The mainstream Reformers (in contrast to the Anabaptists of their time) were not anarchists. They recognized the need for order and structure in the church, and they believed that the Lord provided these things by giving spiritual gifts to office bearers, who were to be appointed by the churches. But these office bearers should always be focused on the way of salvation, as proclaimed in the Word of God.

If church leaders start making rules merely based on preference, or to keep the majority of church members happy, their decisions no longer reflect the will of Jesus Christ, the only Master of the church. The church is then in danger of becoming a sect based on human ideas. This danger is ever-present in the church, and we should pray for wisdom to remain pure in this regard.

On the other hand, if the office bearers take their task seriously, and they serve the church by administering the Word of God—if they preach from the Scriptures, perform the sacraments, discipline the members in faithfulness to Jesus, and put into practice the mercy of Christ—then their ministry should be held in high honour; then you may see in them the loving care of the Lord Jesus, shepherds working on behalf of the great Shepherd.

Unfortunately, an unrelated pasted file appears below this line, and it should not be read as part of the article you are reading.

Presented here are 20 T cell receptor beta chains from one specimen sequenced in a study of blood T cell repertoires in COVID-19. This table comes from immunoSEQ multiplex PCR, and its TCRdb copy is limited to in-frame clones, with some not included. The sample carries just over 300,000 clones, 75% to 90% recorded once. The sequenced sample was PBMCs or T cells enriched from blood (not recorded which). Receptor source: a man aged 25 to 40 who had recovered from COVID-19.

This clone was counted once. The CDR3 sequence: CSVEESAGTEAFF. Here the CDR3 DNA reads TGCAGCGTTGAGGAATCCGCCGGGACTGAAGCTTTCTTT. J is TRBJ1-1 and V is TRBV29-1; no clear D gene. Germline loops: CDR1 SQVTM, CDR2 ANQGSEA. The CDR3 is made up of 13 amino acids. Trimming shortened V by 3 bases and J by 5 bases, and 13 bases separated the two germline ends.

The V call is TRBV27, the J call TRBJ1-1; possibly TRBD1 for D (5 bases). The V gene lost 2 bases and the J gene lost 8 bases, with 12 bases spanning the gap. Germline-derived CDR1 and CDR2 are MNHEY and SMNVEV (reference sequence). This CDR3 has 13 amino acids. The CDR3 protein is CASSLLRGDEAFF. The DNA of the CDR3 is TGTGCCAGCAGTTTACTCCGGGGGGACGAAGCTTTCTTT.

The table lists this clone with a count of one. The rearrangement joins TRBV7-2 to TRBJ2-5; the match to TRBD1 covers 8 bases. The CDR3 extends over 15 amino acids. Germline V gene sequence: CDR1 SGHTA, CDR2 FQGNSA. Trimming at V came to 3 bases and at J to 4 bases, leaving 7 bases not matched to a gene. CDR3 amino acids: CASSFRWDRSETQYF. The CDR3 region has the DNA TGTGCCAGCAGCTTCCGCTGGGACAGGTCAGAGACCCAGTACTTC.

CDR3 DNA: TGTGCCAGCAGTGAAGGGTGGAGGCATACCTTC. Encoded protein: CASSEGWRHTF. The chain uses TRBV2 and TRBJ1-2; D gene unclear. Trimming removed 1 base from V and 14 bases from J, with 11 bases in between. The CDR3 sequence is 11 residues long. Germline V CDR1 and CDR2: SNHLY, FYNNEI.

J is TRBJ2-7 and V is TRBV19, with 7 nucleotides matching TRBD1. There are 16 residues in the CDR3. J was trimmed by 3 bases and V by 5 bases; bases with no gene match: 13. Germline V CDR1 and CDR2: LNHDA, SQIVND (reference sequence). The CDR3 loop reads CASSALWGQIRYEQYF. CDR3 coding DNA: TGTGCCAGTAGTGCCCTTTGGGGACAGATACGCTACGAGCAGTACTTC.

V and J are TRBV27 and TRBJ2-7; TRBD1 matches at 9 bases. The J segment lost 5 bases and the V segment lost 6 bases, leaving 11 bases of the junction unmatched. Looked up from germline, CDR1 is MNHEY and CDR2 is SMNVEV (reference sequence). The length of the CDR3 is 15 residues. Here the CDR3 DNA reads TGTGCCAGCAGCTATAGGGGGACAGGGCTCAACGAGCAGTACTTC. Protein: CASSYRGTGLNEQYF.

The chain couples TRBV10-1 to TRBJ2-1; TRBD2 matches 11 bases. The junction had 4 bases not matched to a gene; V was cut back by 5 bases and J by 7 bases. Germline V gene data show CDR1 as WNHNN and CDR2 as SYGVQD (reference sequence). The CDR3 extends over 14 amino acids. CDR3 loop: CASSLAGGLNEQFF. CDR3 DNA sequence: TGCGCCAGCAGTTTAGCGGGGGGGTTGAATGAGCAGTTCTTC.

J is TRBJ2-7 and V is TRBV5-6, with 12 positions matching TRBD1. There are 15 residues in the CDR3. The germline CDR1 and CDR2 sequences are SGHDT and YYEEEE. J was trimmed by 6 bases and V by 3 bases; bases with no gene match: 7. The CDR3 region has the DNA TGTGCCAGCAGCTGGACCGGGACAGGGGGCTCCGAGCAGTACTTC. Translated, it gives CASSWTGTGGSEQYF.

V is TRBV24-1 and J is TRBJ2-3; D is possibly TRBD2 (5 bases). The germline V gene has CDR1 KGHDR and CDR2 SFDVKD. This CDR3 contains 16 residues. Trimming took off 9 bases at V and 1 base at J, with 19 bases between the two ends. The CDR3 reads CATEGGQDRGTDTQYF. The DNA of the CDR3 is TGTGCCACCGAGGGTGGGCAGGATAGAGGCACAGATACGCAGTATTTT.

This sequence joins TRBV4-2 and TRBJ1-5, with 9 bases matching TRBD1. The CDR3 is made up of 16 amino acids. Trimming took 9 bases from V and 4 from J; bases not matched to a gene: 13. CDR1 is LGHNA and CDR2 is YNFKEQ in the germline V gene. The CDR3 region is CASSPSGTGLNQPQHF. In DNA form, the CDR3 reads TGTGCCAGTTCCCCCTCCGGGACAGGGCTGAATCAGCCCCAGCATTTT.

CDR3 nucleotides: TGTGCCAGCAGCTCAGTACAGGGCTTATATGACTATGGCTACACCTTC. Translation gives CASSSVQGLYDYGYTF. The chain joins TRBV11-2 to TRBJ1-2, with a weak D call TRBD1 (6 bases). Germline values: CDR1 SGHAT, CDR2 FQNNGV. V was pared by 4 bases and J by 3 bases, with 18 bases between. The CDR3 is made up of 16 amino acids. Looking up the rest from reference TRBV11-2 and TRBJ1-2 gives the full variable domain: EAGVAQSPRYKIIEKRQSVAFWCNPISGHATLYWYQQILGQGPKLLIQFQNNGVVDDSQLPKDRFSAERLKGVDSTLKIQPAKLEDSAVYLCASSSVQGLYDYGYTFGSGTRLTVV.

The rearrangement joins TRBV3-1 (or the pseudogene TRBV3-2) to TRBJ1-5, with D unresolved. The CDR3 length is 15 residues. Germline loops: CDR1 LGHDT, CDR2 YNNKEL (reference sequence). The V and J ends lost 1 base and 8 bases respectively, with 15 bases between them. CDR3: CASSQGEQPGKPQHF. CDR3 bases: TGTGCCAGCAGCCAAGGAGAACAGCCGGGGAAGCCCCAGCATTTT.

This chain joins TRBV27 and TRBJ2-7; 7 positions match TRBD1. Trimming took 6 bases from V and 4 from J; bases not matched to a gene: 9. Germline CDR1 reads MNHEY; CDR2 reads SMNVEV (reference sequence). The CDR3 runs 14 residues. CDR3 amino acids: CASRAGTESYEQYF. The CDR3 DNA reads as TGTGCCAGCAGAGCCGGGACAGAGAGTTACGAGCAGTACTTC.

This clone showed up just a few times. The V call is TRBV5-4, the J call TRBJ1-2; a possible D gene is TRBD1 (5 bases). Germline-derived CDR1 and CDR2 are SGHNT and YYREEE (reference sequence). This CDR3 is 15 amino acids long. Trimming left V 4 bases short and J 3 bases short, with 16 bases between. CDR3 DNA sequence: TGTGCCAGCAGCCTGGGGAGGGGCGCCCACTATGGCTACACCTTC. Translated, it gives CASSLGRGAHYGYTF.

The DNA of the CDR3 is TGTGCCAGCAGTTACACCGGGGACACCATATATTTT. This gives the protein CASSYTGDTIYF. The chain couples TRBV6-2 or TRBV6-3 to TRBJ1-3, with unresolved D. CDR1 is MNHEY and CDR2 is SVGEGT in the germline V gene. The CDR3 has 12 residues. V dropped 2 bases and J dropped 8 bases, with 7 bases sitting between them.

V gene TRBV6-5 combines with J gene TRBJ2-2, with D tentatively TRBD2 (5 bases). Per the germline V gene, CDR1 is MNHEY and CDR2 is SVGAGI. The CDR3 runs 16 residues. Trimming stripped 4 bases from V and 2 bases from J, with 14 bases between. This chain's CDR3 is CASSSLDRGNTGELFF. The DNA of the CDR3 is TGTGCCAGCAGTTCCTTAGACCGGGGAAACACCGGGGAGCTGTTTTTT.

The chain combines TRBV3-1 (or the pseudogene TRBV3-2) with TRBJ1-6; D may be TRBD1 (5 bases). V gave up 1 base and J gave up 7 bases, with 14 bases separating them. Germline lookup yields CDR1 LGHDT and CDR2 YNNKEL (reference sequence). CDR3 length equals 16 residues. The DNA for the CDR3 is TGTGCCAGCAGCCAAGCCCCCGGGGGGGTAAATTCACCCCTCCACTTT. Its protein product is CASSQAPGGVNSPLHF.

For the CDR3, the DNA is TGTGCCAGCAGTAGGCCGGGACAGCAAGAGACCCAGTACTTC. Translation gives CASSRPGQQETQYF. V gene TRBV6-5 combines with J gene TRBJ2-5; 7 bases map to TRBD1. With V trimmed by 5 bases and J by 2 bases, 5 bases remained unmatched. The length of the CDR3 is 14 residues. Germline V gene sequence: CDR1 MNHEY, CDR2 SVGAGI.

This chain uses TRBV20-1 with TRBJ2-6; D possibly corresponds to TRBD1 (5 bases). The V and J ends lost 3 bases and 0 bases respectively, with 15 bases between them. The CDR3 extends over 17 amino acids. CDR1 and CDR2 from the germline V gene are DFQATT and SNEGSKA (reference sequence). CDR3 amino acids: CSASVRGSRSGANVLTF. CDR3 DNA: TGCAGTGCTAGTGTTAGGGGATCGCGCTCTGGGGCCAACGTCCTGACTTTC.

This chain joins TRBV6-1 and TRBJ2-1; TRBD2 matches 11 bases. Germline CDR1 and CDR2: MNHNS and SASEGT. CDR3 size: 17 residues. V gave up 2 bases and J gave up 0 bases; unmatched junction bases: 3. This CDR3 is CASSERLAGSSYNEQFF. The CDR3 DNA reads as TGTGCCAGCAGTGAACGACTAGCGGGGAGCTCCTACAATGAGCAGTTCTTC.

1. See Heidelberg Catechism, q&a 32.
  2. Luther, De captivitate babylonica, 7.17: ...et excusso tyrannidis iugo, sciemus, quod, qui Christianus est, Christum habet, qui Christum habet, omnia, quae Christi sunt, habet, omnia potens...
  3. Luther, Daß eine christliche Versammlung oder Gemeinde Recht und Macht habe, alle Lehre zu urteilen und Lehrer zu berufen, ein- und abzusetzen, Grund und Ursache aus der Schrift (1523). See here for the German text of this essay.
  4. Luther, De captivitate babylonica, 7.13: ...ministerium verbi facit sacerdotem et episcopum.
  5. Luther, De captivitate babylonica, 7.15: Esto itaque certus, et sese agnoscat, quicunque se Christianum esse cognoverit, omnes nos aequaliter esse sacerdotes, hoc est, eandem in verbo et sacramento quocunque habere potestatem. Verum, non licere quenquam hac ipsa uti, nisi consensu communitatis, aut vocatione maioris. Quod enim omnium est communiter, nullus singulatiter potest sibi arrogare, donec vocetur.